To evaluate the potential of CDMP-1 and CDMP-2 to induce cartilage and bone at nonskeletal sites in vivo, increasing doses of recombinant growth factors were reconstituted with 25 mg of rat collagen carrier, lyophilized, and implanted subcutaneously in the thoracic region of 28- to 35-day-old male Long-Evans rats as described.(10) Implants without the addition of CDMPs served as negative controls. The animals were sacrificed 10 and 21 days after implantation, and their implants were fixed, plastic embedded, and sectioned. Sections were subsequently stained with toluidine blue, von Kossa, or Masson's trichrome. Cartilage and bone-forming activity were further quantitated by determining the specific activity of alkaline phosphatase (ALP).(10)

Cell culture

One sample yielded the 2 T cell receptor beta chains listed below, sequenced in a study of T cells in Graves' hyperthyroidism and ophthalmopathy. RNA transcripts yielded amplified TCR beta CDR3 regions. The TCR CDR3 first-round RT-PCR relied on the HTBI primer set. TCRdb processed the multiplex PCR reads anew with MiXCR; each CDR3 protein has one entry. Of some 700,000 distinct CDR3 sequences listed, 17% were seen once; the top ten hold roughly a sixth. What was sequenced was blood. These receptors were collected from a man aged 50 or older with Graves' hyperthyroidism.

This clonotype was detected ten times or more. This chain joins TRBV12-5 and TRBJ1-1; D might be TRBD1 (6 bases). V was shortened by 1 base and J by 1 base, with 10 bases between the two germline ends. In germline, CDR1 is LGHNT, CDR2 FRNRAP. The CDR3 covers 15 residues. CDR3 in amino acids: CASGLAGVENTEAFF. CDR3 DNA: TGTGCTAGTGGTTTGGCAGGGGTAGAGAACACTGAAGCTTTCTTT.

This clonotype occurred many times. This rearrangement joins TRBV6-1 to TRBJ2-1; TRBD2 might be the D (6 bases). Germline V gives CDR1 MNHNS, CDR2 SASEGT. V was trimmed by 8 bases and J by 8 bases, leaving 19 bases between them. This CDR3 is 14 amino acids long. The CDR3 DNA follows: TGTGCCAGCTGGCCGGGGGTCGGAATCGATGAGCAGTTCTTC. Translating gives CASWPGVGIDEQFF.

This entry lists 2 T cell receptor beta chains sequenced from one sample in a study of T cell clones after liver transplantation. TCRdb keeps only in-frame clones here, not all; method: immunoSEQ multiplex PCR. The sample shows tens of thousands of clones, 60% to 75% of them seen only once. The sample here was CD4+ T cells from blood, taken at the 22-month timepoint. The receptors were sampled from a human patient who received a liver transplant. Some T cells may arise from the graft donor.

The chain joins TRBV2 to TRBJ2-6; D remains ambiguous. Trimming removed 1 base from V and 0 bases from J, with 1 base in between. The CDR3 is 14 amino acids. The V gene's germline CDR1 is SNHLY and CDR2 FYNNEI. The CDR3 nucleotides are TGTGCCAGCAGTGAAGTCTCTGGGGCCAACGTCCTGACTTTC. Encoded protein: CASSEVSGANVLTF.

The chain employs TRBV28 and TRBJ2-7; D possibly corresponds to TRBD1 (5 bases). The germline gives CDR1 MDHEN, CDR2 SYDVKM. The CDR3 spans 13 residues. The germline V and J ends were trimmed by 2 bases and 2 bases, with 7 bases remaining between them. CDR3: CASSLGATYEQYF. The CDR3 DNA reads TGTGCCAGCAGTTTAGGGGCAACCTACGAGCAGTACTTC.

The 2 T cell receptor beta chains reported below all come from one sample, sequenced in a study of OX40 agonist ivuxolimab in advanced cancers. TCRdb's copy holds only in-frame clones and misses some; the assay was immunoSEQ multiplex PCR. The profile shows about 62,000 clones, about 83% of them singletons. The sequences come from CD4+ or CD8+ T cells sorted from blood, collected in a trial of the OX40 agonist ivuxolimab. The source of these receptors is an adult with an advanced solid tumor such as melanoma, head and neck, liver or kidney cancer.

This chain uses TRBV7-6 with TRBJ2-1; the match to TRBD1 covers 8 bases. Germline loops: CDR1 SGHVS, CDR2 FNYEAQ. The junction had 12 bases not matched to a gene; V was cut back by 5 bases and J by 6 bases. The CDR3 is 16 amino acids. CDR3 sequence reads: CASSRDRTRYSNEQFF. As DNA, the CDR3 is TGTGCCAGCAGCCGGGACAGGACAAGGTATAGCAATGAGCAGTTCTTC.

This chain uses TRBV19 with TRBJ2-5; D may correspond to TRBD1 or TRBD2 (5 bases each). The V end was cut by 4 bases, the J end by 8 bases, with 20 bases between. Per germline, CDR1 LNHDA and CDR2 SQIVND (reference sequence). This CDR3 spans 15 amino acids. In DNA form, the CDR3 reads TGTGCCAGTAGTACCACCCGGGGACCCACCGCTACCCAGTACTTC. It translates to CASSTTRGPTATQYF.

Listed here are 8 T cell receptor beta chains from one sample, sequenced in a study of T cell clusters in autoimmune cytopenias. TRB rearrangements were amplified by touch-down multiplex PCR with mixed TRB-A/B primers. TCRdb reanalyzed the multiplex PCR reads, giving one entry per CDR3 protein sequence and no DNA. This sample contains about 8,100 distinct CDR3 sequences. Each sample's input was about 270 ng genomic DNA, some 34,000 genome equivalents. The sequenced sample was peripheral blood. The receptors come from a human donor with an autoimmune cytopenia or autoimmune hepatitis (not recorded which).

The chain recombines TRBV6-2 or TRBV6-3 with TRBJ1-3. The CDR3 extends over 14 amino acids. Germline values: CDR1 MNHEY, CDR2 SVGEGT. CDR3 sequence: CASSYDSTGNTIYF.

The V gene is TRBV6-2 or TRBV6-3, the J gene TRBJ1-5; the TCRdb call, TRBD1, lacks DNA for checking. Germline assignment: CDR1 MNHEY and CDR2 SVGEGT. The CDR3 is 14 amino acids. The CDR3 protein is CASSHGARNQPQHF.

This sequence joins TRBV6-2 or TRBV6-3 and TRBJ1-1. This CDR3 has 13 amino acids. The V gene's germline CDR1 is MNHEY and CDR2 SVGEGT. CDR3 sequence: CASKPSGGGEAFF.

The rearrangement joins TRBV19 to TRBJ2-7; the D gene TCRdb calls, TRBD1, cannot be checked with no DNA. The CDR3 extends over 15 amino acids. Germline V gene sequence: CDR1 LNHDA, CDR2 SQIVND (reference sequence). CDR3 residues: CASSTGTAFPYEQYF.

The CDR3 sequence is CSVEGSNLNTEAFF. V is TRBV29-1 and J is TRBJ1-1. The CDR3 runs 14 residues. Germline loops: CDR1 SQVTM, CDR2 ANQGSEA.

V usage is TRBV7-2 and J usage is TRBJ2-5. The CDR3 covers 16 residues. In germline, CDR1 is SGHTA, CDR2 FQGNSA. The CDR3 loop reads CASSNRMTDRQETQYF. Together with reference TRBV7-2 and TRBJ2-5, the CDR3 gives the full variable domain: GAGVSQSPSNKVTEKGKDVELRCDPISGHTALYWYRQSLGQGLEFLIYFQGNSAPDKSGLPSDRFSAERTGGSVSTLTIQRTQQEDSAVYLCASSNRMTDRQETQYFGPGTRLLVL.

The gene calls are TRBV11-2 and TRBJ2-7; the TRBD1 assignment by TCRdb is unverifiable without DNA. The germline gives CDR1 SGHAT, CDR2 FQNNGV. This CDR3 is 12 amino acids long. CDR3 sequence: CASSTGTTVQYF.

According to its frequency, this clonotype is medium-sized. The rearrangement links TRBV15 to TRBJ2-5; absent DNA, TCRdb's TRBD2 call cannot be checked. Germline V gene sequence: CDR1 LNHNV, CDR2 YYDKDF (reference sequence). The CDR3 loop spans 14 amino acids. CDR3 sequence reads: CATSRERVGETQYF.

The mouse embryonic teratocarcinoma cell line ATDC5, the mouse calvarial osteoblastic clonal cell line MC3T3-E1, the mouse myoblast cell line C2C12, and R mutant Mv1Lu cells were cultured in a 1:1 mixture of Dulbecco's modified Eagle's medium (DMEM) and Ham's F-12 containing 5% fetal bovine serum (FBS) and antibiotics (100 U/ml penicillin G, 100 mg/ml streptomycin, and 0.25 μg/ml amphotericin B; Life Technologies, Gaithersburg, MD, U.S.A.). The rat osteoprogenitor-like cell line ROB-C26 was grown in alpha-minimal essential medium (Life Technologies) containing 10% FBS and antibiotics. All experiments were performed under serum-free conditions using a chemically defined basal medium (BM). The serum-free BM consisted of Ham's F-12/DMEM (1/1) with ITS + culture supplement (Collaborative Biomedical Products, Bedford, MA), alpha-ketoglutarate (1 × 10−4 M), ceruloplasmin (0.25 U/ml), cholesterol (5 μg/ml), phosphatidylethanolamine (2 μg/ml), alpha-tocopherol acid succinate (9 × 10−7 M), reduced glutathione (10 μg/ml), taurine (1.25 μg/ml), triiodothyronine (1.6 × 10−9 M), hydrocortisone (1 × 10−9 M), and parathyroid hormone (5 × 10−10 M), β-glycerophosphate (10 mM final concentration), and L-ascorbic acid 2-sulfate (50 μg/ml) (Sigma Chemical Co., St. Louis, MO, U.S.A.).